According to the Microsoft Security Response Center (MSRC), the problem turned out to be more complex than initially believed, due to which it was given an additional 14-day grace period by Google. Although the company missed this deadline in its February Patch Tuesday too - which forced Google to make the flaw public - Microsoft is confident that it will resolve the issue by March 13, aligning the shipment of the fix with the Patch Tuesday in March.

Source: Neowin

Windows 10 on ARM is Half-Baked

Windows 10 for ARM was announced a while back and while it sounds great to have Windows on a device that can easily get all day battery life, there are some limitations - other than the slower processor performance. Microsoft has released the entire list and there are some areas of concern. While it's obvious that x64 applications aren't supported, things like the "Windows Experience, Anti-Cheat for games, OpenGL 1.1 or newer and more is an issue that will probably affect how your PC works and how you use it. While it'a a great idea, it seems like it's still not ready for prime-time.

Apps that assume that all ARM-based devices are running a mobile version of Windows may not work correctly. Some apps that have been coded for Windows Phone won’t work correctly and could appear in the wrong orientation or have UI layout problems. This won’t be a huge amount of apps, though.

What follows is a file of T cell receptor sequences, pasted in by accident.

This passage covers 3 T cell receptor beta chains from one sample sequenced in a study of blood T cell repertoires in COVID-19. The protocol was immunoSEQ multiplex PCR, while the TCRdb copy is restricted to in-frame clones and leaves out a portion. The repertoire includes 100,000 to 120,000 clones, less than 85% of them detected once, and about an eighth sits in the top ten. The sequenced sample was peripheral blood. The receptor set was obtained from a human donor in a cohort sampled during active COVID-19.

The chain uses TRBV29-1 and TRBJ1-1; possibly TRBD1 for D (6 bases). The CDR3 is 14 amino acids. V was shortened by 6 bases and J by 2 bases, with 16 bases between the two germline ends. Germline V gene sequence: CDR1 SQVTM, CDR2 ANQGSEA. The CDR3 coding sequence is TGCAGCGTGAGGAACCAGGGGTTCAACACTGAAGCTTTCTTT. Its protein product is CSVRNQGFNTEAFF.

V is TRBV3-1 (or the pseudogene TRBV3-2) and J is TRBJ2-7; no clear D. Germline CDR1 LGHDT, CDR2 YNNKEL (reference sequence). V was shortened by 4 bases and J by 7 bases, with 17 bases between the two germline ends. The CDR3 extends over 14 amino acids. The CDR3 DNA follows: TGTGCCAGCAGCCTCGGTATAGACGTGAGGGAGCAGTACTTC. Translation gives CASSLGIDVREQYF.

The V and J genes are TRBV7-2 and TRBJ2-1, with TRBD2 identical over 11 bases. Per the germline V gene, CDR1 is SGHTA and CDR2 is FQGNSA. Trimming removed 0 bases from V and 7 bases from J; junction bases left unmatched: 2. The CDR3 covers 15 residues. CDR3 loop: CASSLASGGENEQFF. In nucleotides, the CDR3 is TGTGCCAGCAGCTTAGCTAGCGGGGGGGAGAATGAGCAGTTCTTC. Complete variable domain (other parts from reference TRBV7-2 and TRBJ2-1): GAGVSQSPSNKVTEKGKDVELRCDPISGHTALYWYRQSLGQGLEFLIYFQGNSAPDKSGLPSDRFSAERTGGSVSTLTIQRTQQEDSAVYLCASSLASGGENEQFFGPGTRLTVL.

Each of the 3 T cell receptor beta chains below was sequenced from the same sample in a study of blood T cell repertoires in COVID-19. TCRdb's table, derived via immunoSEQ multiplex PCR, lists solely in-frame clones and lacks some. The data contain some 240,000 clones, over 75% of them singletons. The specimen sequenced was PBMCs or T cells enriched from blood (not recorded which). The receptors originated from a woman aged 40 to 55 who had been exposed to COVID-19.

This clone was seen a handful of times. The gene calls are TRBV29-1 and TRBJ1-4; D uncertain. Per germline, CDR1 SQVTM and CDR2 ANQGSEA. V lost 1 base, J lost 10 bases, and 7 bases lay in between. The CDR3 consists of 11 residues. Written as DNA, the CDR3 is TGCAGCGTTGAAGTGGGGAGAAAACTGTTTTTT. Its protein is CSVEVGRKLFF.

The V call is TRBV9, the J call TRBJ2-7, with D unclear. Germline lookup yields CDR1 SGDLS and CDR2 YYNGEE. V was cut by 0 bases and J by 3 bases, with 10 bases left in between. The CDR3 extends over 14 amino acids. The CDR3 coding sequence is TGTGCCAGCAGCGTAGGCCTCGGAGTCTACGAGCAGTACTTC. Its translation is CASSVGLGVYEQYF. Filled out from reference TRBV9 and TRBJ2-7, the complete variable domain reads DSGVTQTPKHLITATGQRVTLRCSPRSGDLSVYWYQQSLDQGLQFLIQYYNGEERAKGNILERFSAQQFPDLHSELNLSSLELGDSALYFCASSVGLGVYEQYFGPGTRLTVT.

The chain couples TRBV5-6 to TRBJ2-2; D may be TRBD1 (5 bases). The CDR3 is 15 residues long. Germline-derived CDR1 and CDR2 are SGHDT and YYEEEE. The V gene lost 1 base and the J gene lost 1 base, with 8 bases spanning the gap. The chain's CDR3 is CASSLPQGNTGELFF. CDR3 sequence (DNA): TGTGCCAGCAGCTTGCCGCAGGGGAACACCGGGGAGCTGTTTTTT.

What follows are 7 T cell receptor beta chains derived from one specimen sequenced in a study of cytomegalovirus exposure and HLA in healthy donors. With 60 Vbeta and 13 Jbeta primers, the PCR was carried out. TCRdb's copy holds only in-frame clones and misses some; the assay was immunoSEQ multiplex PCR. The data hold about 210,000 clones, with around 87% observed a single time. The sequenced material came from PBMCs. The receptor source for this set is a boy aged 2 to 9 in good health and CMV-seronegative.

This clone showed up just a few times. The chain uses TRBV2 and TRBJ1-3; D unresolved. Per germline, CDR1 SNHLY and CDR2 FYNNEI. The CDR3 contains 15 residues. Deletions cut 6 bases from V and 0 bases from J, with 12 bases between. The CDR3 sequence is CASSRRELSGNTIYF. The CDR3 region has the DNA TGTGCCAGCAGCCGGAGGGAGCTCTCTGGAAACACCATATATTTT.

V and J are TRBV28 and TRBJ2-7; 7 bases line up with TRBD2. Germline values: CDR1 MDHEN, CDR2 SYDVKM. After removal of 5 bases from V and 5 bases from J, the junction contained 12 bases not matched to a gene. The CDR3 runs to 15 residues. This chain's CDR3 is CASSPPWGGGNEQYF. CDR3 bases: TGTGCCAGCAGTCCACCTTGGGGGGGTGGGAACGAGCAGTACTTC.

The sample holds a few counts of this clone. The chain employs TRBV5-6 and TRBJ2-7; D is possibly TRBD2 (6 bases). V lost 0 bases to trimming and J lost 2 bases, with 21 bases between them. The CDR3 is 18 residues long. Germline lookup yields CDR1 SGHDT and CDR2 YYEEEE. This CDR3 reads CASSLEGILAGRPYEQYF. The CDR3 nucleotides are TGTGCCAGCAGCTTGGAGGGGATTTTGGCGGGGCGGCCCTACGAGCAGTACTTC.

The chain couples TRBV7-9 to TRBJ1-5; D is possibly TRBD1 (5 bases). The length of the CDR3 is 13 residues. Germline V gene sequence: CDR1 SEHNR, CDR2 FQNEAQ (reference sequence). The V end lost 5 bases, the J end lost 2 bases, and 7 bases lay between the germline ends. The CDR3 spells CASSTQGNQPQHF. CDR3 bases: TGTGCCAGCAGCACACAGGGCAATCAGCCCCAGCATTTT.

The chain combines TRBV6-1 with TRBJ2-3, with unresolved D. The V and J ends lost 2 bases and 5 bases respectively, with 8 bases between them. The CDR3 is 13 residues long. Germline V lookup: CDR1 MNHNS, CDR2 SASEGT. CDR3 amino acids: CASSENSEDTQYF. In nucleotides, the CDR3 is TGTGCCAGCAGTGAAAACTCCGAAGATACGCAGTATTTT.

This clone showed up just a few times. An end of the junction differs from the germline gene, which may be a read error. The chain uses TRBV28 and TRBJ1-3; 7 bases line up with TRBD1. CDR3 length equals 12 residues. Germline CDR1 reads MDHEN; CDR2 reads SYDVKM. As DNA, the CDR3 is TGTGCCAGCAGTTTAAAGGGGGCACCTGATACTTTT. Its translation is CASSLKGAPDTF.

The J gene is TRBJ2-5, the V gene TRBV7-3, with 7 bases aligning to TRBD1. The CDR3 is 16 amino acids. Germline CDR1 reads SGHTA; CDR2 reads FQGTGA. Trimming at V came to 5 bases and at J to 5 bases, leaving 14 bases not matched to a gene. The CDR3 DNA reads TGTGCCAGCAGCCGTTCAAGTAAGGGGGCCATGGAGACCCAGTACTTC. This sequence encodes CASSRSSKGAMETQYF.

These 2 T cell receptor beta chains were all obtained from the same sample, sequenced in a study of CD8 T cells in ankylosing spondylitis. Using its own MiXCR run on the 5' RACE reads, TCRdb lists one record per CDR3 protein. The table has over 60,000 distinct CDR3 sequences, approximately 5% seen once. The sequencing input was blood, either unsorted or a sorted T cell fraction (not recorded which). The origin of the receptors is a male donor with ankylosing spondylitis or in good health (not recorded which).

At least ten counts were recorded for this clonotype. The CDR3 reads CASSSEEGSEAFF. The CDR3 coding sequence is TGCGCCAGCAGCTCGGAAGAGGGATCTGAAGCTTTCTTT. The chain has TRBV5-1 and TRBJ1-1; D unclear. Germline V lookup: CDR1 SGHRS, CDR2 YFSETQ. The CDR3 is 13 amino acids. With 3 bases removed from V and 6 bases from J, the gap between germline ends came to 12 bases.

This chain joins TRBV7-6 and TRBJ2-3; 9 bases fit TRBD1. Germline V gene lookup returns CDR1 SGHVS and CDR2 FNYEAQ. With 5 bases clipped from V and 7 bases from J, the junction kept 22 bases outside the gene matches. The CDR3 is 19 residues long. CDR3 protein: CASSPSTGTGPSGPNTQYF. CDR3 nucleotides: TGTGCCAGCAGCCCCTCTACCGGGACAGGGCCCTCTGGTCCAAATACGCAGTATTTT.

Source: TheVerge

iwown P1 Power Sport Watch Evaluation

We have just posted our evaluation of the P1 Power Sport Watch from iwown. This fitness tracker enters a very crowded market, but brings a lot of features, performance and battery life to help it rise to the surface. The app support is very well thought out as well. There is a lot to like, but a couple of things to note. Check the article for all the details.

The fact is that the P1 can hold its own in the market and do very well. It offers fantastic week-long battery life, a bright and clear display, touch interface, buttons as a backup, a comfortable band, enough sensors to keep most people happy and to top it off, it's water-resistant to 50M.

P1 Power Sport Watch

Facebook lost 2.8 million U.S. users under 25 in 2017